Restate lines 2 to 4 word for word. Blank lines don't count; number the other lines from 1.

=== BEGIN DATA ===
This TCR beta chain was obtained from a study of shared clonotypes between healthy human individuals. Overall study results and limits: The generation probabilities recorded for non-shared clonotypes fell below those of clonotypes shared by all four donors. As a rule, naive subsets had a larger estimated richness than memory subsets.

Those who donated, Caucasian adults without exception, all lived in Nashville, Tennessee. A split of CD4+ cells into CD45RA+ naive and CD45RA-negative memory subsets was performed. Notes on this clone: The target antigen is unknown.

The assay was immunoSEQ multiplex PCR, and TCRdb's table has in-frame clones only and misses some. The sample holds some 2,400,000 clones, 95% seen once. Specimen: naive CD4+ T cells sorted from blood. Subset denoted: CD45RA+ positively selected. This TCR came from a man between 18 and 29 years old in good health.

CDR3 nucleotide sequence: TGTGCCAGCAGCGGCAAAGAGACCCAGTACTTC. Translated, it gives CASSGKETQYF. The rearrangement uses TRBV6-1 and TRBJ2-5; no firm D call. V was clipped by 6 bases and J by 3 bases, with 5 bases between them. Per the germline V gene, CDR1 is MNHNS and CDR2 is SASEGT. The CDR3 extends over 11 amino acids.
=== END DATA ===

Those who donated, Caucasian adults without exception, all lived in Nashville, Tennessee. A split of CD4+ cells into CD45RA+ naive and CD45RA-negative memory subsets was performed. Notes on this clone: The target antigen is unknown.

The assay was immunoSEQ multiplex PCR, and TCRdb's table has in-frame clones only and misses some. The sample holds some 2,400,000 clones, 95% seen once. Specimen: naive CD4+ T cells sorted from blood. Subset denoted: CD45RA+ positively selected. This TCR came from a man between 18 and 29 years old in good health.

CDR3 nucleotide sequence: TGTGCCAGCAGCGGCAAAGAGACCCAGTACTTC. Translated, it gives CASSGKETQYF. The rearrangement uses TRBV6-1 and TRBJ2-5; no firm D call. V was clipped by 6 bases and J by 3 bases, with 5 bases between them. Per the germline V gene, CDR1 is MNHNS and CDR2 is SASEGT. The CDR3 extends over 11 amino acids.